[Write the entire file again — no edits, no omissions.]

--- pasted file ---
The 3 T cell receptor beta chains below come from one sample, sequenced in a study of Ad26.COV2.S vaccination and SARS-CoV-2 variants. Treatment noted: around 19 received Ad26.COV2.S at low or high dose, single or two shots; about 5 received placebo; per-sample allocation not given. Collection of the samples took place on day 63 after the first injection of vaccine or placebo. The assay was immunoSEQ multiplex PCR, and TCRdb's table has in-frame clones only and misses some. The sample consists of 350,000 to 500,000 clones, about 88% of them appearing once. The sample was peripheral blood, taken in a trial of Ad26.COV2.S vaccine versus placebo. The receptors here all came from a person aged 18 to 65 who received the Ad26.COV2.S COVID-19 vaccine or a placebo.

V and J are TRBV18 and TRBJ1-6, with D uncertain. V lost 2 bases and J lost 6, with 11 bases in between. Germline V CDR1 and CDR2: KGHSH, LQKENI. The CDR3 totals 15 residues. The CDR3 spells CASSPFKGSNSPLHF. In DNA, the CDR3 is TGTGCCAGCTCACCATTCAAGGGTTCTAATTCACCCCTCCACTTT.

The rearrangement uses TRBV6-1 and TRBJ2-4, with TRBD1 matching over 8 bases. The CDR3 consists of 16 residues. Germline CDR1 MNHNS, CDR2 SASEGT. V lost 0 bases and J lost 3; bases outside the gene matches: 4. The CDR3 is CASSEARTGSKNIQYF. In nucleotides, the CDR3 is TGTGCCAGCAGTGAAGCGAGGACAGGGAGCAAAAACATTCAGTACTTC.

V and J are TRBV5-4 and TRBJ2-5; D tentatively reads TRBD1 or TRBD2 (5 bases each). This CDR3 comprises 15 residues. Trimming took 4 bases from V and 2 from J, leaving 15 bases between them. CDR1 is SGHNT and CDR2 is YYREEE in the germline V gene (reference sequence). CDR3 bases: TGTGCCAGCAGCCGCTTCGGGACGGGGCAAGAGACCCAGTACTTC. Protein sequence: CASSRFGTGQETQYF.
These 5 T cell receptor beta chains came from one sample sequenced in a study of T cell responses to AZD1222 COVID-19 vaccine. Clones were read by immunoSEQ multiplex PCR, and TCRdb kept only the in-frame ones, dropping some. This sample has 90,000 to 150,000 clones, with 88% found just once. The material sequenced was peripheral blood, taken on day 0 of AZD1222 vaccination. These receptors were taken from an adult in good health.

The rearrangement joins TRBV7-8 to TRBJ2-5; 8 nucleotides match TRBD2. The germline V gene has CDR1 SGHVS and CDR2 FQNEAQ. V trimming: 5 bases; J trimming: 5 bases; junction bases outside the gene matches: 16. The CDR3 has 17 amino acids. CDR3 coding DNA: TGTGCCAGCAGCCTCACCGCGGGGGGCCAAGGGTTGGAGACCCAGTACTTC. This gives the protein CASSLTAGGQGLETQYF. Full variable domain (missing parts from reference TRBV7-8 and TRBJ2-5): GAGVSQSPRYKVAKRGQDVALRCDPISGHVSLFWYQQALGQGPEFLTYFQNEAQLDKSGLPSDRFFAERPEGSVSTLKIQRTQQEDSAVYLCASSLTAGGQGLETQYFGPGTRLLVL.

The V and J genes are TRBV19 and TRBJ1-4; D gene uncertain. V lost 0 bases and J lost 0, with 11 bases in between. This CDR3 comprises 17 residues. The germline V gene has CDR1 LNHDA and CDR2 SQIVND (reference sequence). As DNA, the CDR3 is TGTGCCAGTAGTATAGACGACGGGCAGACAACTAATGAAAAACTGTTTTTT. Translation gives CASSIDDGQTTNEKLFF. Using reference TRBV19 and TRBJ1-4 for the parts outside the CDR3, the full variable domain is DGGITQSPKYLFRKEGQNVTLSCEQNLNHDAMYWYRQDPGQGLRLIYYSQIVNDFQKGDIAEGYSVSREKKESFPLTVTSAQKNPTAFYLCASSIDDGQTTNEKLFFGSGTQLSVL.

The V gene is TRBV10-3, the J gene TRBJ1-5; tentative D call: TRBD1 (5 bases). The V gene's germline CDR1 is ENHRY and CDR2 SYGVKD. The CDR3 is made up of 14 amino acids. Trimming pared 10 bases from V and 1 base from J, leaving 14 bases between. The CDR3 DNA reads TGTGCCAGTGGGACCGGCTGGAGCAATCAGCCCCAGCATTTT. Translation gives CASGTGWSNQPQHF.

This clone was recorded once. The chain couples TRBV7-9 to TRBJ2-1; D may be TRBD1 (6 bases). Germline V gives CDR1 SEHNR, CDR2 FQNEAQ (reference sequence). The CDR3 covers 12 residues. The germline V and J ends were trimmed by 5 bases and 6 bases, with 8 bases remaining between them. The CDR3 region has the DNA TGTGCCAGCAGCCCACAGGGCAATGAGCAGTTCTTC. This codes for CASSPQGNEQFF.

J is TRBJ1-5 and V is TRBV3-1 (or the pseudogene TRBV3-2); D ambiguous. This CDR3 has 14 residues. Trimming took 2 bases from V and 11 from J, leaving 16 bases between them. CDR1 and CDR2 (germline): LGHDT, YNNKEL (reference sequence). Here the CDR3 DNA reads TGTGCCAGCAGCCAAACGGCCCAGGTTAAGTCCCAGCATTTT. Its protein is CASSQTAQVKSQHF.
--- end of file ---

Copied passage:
The 3 T cell receptor beta chains below come from one sample, sequenced in a study of Ad26.COV2.S vaccination and SARS-CoV-2 variants. Treatment noted: around 19 received Ad26.COV2.S at low or high dose, single or two shots; about 5 received placebo; per-sample allocation not given. Collection of the samples took place on day 63 after the first injection of vaccine or placebo. The assay was immunoSEQ multiplex PCR, and TCRdb's table has in-frame clones only and misses some. The sample consists of 350,000 to 500,000 clones, about 88% of them appearing once. The sample was peripheral blood, taken in a trial of Ad26.COV2.S vaccine versus placebo. The receptors here all came from a person aged 18 to 65 who received the Ad26.COV2.S COVID-19 vaccine or a placebo.

V and J are TRBV18 and TRBJ1-6, with D uncertain. V lost 2 bases and J lost 6, with 11 bases in between. Germline V CDR1 and CDR2: KGHSH, LQKENI. The CDR3 totals 15 residues. The CDR3 spells CASSPFKGSNSPLHF. In DNA, the CDR3 is TGTGCCAGCTCACCATTCAAGGGTTCTAATTCACCCCTCCACTTT.

The rearrangement uses TRBV6-1 and TRBJ2-4, with TRBD1 matching over 8 bases. The CDR3 consists of 16 residues. Germline CDR1 MNHNS, CDR2 SASEGT. V lost 0 bases and J lost 3; bases outside the gene matches: 4. The CDR3 is CASSEARTGSKNIQYF. In nucleotides, the CDR3 is TGTGCCAGCAGTGAAGCGAGGACAGGGAGCAAAAACATTCAGTACTTC.

V and J are TRBV5-4 and TRBJ2-5; D tentatively reads TRBD1 or TRBD2 (5 bases each). This CDR3 comprises 15 residues. Trimming took 4 bases from V and 2 from J, leaving 15 bases between them. CDR1 is SGHNT and CDR2 is YYREEE in the germline V gene (reference sequence). CDR3 bases: TGTGCCAGCAGCCGCTTCGGGACGGGGCAAGAGACCCAGTACTTC. Protein sequence: CASSRFGTGQETQYF.
These 5 T cell receptor beta chains came from one sample sequenced in a study of T cell responses to AZD1222 COVID-19 vaccine. Clones were read by immunoSEQ multiplex PCR, and TCRdb kept only the in-frame ones, dropping some. This sample has 90,000 to 150,000 clones, with 88% found just once. The material sequenced was peripheral blood, taken on day 0 of AZD1222 vaccination. These receptors were taken from an adult in good health.

The rearrangement joins TRBV7-8 to TRBJ2-5; 8 nucleotides match TRBD2. The germline V gene has CDR1 SGHVS and CDR2 FQNEAQ. V trimming: 5 bases; J trimming: 5 bases; junction bases outside the gene matches: 16. The CDR3 has 17 amino acids. CDR3 coding DNA: TGTGCCAGCAGCCTCACCGCGGGGGGCCAAGGGTTGGAGACCCAGTACTTC. This gives the protein CASSLTAGGQGLETQYF. Full variable domain (missing parts from reference TRBV7-8 and TRBJ2-5): GAGVSQSPRYKVAKRGQDVALRCDPISGHVSLFWYQQALGQGPEFLTYFQNEAQLDKSGLPSDRFFAERPEGSVSTLKIQRTQQEDSAVYLCASSLTAGGQGLETQYFGPGTRLLVL.

The V and J genes are TRBV19 and TRBJ1-4; D gene uncertain. V lost 0 bases and J lost 0, with 11 bases in between. This CDR3 comprises 17 residues. The germline V gene has CDR1 LNHDA and CDR2 SQIVND (reference sequence). As DNA, the CDR3 is TGTGCCAGTAGTATAGACGACGGGCAGACAACTAATGAAAAACTGTTTTTT. Translation gives CASSIDDGQTTNEKLFF. Using reference TRBV19 and TRBJ1-4 for the parts outside the CDR3, the full variable domain is DGGITQSPKYLFRKEGQNVTLSCEQNLNHDAMYWYRQDPGQGLRLIYYSQIVNDFQKGDIAEGYSVSREKKESFPLTVTSAQKNPTAFYLCASSIDDGQTTNEKLFFGSGTQLSVL.

The V gene is TRBV10-3, the J gene TRBJ1-5; tentative D call: TRBD1 (5 bases). The V gene's germline CDR1 is ENHRY and CDR2 SYGVKD. The CDR3 is made up of 14 amino acids. Trimming pared 10 bases from V and 1 base from J, leaving 14 bases between. The CDR3 DNA reads TGTGCCAGTGGGACCGGCTGGAGCAATCAGCCCCAGCATTTT. Translation gives CASGTGWSNQPQHF.

This clone was recorded once. The chain couples TRBV7-9 to TRBJ2-1; D may be TRBD1 (6 bases). Germline V gives CDR1 SEHNR, CDR2 FQNEAQ (reference sequence). The CDR3 covers 12 residues. The germline V and J ends were trimmed by 5 bases and 6 bases, with 8 bases remaining between them. The CDR3 region has the DNA TGTGCCAGCAGCCCACAGGGCAATGAGCAGTTCTTC. This codes for CASSPQGNEQFF.

J is TRBJ1-5 and V is TRBV3-1 (or the pseudogene TRBV3-2); D ambiguous. This CDR3 has 14 residues. Trimming took 2 bases from V and 11 from J, leaving 16 bases between them. CDR1 and CDR2 (germline): LGHDT, YNNKEL (reference sequence). Here the CDR3 DNA reads TGTGCCAGCAGCCAAACGGCCCAGGTTAAGTCCCAGCATTTT. Its protein is CASSQTAQVKSQHF.